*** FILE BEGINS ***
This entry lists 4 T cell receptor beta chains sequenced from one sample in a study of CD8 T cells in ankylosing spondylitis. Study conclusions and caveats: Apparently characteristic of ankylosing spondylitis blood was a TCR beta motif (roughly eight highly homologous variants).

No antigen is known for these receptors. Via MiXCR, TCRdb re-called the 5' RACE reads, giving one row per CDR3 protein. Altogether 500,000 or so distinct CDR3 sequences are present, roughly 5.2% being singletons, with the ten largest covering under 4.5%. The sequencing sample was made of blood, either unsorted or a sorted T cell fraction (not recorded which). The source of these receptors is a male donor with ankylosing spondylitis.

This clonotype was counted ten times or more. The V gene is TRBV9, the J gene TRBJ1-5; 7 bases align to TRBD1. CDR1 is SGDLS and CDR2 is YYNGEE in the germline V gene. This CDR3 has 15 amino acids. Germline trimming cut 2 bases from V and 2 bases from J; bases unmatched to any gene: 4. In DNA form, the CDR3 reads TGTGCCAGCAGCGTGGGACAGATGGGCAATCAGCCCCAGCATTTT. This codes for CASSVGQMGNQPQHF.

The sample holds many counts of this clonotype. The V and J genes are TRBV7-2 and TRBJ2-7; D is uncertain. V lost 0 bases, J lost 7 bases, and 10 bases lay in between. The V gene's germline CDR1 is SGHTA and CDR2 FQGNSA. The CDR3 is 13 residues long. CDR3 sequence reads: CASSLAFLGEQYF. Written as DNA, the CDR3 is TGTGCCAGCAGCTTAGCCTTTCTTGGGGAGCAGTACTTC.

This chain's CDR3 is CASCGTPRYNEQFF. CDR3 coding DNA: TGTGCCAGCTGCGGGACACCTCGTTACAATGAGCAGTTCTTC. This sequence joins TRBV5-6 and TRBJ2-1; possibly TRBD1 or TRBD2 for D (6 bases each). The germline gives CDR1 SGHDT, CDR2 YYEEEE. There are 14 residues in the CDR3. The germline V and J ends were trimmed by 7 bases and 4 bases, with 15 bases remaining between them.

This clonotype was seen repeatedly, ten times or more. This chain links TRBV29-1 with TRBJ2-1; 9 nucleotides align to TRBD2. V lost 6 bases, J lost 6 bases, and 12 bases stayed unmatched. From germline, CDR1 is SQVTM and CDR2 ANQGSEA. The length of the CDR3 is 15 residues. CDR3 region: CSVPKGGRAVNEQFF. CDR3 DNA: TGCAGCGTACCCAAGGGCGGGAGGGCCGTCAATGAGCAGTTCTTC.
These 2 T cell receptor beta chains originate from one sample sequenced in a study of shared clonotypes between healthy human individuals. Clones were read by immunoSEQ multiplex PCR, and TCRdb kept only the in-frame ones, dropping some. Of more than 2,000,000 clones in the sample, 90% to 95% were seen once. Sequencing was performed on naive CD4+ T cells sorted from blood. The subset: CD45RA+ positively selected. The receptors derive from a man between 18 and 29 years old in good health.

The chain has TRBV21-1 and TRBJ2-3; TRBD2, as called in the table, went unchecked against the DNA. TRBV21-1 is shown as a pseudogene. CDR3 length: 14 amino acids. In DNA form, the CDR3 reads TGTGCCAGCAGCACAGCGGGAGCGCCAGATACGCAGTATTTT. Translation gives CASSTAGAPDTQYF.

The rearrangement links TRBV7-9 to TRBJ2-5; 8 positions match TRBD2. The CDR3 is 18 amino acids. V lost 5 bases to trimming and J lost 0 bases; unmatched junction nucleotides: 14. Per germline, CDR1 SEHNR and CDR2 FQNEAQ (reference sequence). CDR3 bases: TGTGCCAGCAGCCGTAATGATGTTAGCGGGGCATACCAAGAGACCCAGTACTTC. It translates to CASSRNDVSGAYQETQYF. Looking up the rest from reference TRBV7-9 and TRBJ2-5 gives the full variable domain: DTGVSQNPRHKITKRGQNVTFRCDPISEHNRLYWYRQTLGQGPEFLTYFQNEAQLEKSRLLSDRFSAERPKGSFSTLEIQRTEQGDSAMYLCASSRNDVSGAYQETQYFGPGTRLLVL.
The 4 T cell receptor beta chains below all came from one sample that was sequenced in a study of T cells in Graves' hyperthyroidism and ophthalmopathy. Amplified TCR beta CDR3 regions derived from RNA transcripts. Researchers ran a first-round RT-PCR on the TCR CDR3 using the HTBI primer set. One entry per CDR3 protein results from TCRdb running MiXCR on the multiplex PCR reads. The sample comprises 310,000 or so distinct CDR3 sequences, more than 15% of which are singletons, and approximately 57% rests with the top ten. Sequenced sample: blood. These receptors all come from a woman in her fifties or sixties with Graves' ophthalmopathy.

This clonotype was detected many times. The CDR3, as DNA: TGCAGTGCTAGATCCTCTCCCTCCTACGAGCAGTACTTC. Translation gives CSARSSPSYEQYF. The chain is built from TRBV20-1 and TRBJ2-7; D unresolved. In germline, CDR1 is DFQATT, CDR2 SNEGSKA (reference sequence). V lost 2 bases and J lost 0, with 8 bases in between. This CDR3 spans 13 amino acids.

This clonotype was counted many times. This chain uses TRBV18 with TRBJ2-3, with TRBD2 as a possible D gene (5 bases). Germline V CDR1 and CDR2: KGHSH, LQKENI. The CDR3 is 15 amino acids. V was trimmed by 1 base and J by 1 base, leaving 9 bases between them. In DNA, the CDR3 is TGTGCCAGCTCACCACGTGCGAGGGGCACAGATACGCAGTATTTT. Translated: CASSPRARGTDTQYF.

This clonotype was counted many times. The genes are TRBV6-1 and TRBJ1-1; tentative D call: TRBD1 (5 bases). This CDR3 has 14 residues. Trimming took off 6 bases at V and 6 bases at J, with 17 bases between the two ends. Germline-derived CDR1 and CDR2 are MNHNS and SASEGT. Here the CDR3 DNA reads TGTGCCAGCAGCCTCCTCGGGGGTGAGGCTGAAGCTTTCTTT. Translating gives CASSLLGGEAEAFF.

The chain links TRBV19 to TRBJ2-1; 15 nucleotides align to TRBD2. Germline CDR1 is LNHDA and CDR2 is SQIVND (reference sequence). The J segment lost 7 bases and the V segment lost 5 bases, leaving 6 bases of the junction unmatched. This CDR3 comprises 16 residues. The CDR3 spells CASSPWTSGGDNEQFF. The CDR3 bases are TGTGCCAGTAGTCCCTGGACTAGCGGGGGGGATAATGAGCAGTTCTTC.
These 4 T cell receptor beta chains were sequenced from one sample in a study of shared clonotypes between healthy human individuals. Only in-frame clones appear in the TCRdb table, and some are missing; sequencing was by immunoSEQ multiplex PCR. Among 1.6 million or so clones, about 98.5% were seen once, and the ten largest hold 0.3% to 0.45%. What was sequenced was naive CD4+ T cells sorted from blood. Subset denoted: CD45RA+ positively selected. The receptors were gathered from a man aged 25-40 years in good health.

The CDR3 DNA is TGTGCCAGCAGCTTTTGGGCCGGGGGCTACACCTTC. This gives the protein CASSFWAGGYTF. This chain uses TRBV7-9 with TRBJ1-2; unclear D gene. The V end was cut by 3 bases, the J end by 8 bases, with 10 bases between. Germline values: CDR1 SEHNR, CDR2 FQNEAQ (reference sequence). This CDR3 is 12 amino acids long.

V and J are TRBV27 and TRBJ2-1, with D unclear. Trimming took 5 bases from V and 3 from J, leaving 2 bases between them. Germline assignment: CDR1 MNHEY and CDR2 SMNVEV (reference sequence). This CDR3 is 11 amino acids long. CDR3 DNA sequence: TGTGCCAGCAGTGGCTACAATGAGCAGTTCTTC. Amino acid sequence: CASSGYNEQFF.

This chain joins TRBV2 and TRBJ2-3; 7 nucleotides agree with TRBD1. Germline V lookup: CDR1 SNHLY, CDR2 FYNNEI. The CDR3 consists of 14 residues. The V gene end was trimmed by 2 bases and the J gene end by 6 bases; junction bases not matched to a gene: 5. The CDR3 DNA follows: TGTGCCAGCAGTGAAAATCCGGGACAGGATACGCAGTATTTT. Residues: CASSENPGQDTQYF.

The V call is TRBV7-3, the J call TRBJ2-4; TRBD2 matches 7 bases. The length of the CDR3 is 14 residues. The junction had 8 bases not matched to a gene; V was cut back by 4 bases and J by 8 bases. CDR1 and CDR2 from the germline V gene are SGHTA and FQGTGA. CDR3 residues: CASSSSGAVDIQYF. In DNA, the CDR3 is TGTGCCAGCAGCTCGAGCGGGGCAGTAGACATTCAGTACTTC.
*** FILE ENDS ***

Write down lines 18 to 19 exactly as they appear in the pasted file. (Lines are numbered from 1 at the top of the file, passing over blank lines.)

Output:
This chain joins TRBV2 and TRBJ2-3; 7 nucleotides agree with TRBD1. Germline V lookup: CDR1 SNHLY, CDR2 FYNNEI. The CDR3 consists of 14 residues. The V gene end was trimmed by 2 bases and the J gene end by 6 bases; junction bases not matched to a gene: 5. The CDR3 DNA follows: TGTGCCAGCAGTGAAAATCCGGGACAGGATACGCAGTATTTT. Residues: CASSENPGQDTQYF.

The V call is TRBV7-3, the J call TRBJ2-4; TRBD2 matches 7 bases. The length of the CDR3 is 14 residues. The junction had 8 bases not matched to a gene; V was cut back by 4 bases and J by 8 bases. CDR1 and CDR2 from the germline V gene are SGHTA and FQGTGA. CDR3 residues: CASSSSGAVDIQYF. In DNA, the CDR3 is TGTGCCAGCAGCTCGAGCGGGGCAGTAGACATTCAGTACTTC.